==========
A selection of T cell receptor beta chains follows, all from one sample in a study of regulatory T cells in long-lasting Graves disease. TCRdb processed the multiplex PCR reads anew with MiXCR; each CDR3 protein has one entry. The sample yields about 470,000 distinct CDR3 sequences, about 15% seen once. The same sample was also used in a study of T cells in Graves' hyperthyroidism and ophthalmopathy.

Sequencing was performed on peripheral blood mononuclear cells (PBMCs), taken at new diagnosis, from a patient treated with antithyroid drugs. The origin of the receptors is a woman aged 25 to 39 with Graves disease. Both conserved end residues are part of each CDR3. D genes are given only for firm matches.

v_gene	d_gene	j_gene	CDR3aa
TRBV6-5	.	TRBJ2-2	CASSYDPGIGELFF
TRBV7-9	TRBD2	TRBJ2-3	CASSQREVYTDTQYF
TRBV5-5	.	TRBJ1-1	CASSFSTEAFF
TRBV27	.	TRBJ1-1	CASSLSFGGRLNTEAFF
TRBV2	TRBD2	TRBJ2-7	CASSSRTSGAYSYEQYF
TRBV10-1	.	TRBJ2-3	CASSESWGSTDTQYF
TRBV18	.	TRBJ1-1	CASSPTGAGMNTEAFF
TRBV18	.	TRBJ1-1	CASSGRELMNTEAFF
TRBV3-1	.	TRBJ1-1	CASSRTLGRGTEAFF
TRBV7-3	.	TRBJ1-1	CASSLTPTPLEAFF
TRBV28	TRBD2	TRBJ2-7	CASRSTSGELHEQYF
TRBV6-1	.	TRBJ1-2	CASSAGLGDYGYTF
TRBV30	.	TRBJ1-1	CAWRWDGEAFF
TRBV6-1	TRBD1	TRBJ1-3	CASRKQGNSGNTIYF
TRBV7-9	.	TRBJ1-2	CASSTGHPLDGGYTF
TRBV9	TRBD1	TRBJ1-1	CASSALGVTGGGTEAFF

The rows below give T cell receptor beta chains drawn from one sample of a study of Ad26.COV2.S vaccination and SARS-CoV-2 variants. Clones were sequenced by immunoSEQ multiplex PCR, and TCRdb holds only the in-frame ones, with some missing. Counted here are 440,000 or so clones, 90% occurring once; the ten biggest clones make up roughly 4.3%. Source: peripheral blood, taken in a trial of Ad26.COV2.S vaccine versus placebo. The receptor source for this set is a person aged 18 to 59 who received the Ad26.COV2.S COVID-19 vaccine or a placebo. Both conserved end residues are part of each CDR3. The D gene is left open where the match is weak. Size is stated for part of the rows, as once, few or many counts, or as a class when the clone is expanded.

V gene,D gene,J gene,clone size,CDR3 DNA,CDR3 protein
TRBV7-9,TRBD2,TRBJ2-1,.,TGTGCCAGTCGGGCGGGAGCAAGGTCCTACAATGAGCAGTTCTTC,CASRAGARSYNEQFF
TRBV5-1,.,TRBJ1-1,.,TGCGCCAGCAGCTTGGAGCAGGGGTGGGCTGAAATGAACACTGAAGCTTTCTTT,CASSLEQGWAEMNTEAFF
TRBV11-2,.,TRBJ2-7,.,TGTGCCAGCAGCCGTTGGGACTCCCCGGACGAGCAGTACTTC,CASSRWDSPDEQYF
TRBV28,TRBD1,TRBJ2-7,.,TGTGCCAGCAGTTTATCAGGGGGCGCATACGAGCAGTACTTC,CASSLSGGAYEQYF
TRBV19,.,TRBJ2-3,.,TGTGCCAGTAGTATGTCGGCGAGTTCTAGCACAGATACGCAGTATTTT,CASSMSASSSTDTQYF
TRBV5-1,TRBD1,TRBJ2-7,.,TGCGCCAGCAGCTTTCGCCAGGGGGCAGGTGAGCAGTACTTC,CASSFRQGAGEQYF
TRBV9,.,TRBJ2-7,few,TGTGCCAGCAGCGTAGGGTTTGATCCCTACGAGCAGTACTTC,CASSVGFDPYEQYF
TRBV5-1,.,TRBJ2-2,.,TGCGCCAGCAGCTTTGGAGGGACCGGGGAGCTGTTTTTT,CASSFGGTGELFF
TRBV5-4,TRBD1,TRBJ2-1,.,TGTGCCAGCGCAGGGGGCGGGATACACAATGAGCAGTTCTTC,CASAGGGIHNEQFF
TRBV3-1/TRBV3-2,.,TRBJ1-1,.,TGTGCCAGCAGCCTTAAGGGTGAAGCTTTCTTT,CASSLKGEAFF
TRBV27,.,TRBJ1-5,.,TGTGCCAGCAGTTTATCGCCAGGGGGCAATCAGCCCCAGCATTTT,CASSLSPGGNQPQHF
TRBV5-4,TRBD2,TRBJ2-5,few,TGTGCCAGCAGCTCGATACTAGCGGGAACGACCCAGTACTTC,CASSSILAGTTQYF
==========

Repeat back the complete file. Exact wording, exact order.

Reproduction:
A selection of T cell receptor beta chains follows, all from one sample in a study of regulatory T cells in long-lasting Graves disease. TCRdb processed the multiplex PCR reads anew with MiXCR; each CDR3 protein has one entry. The sample yields about 470,000 distinct CDR3 sequences, about 15% seen once. The same sample was also used in a study of T cells in Graves' hyperthyroidism and ophthalmopathy.

Sequencing was performed on peripheral blood mononuclear cells (PBMCs), taken at new diagnosis, from a patient treated with antithyroid drugs. The origin of the receptors is a woman aged 25 to 39 with Graves disease. Both conserved end residues are part of each CDR3. D genes are given only for firm matches.

v_gene	d_gene	j_gene	CDR3aa
TRBV6-5	.	TRBJ2-2	CASSYDPGIGELFF
TRBV7-9	TRBD2	TRBJ2-3	CASSQREVYTDTQYF
TRBV5-5	.	TRBJ1-1	CASSFSTEAFF
TRBV27	.	TRBJ1-1	CASSLSFGGRLNTEAFF
TRBV2	TRBD2	TRBJ2-7	CASSSRTSGAYSYEQYF
TRBV10-1	.	TRBJ2-3	CASSESWGSTDTQYF
TRBV18	.	TRBJ1-1	CASSPTGAGMNTEAFF
TRBV18	.	TRBJ1-1	CASSGRELMNTEAFF
TRBV3-1	.	TRBJ1-1	CASSRTLGRGTEAFF
TRBV7-3	.	TRBJ1-1	CASSLTPTPLEAFF
TRBV28	TRBD2	TRBJ2-7	CASRSTSGELHEQYF
TRBV6-1	.	TRBJ1-2	CASSAGLGDYGYTF
TRBV30	.	TRBJ1-1	CAWRWDGEAFF
TRBV6-1	TRBD1	TRBJ1-3	CASRKQGNSGNTIYF
TRBV7-9	.	TRBJ1-2	CASSTGHPLDGGYTF
TRBV9	TRBD1	TRBJ1-1	CASSALGVTGGGTEAFF

The rows below give T cell receptor beta chains drawn from one sample of a study of Ad26.COV2.S vaccination and SARS-CoV-2 variants. Clones were sequenced by immunoSEQ multiplex PCR, and TCRdb holds only the in-frame ones, with some missing. Counted here are 440,000 or so clones, 90% occurring once; the ten biggest clones make up roughly 4.3%. Source: peripheral blood, taken in a trial of Ad26.COV2.S vaccine versus placebo. The receptor source for this set is a person aged 18 to 59 who received the Ad26.COV2.S COVID-19 vaccine or a placebo. Both conserved end residues are part of each CDR3. The D gene is left open where the match is weak. Size is stated for part of the rows, as once, few or many counts, or as a class when the clone is expanded.

V gene,D gene,J gene,clone size,CDR3 DNA,CDR3 protein
TRBV7-9,TRBD2,TRBJ2-1,.,TGTGCCAGTCGGGCGGGAGCAAGGTCCTACAATGAGCAGTTCTTC,CASRAGARSYNEQFF
TRBV5-1,.,TRBJ1-1,.,TGCGCCAGCAGCTTGGAGCAGGGGTGGGCTGAAATGAACACTGAAGCTTTCTTT,CASSLEQGWAEMNTEAFF
TRBV11-2,.,TRBJ2-7,.,TGTGCCAGCAGCCGTTGGGACTCCCCGGACGAGCAGTACTTC,CASSRWDSPDEQYF
TRBV28,TRBD1,TRBJ2-7,.,TGTGCCAGCAGTTTATCAGGGGGCGCATACGAGCAGTACTTC,CASSLSGGAYEQYF
TRBV19,.,TRBJ2-3,.,TGTGCCAGTAGTATGTCGGCGAGTTCTAGCACAGATACGCAGTATTTT,CASSMSASSSTDTQYF
TRBV5-1,TRBD1,TRBJ2-7,.,TGCGCCAGCAGCTTTCGCCAGGGGGCAGGTGAGCAGTACTTC,CASSFRQGAGEQYF
TRBV9,.,TRBJ2-7,few,TGTGCCAGCAGCGTAGGGTTTGATCCCTACGAGCAGTACTTC,CASSVGFDPYEQYF
TRBV5-1,.,TRBJ2-2,.,TGCGCCAGCAGCTTTGGAGGGACCGGGGAGCTGTTTTTT,CASSFGGTGELFF
TRBV5-4,TRBD1,TRBJ2-1,.,TGTGCCAGCGCAGGGGGCGGGATACACAATGAGCAGTTCTTC,CASAGGGIHNEQFF
TRBV3-1/TRBV3-2,.,TRBJ1-1,.,TGTGCCAGCAGCCTTAAGGGTGAAGCTTTCTTT,CASSLKGEAFF
TRBV27,.,TRBJ1-5,.,TGTGCCAGCAGTTTATCGCCAGGGGGCAATCAGCCCCAGCATTTT,CASSLSPGGNQPQHF
TRBV5-4,TRBD2,TRBJ2-5,few,TGTGCCAGCAGCTCGATACTAGCGGGAACGACCCAGTACTTC,CASSSILAGTTQYF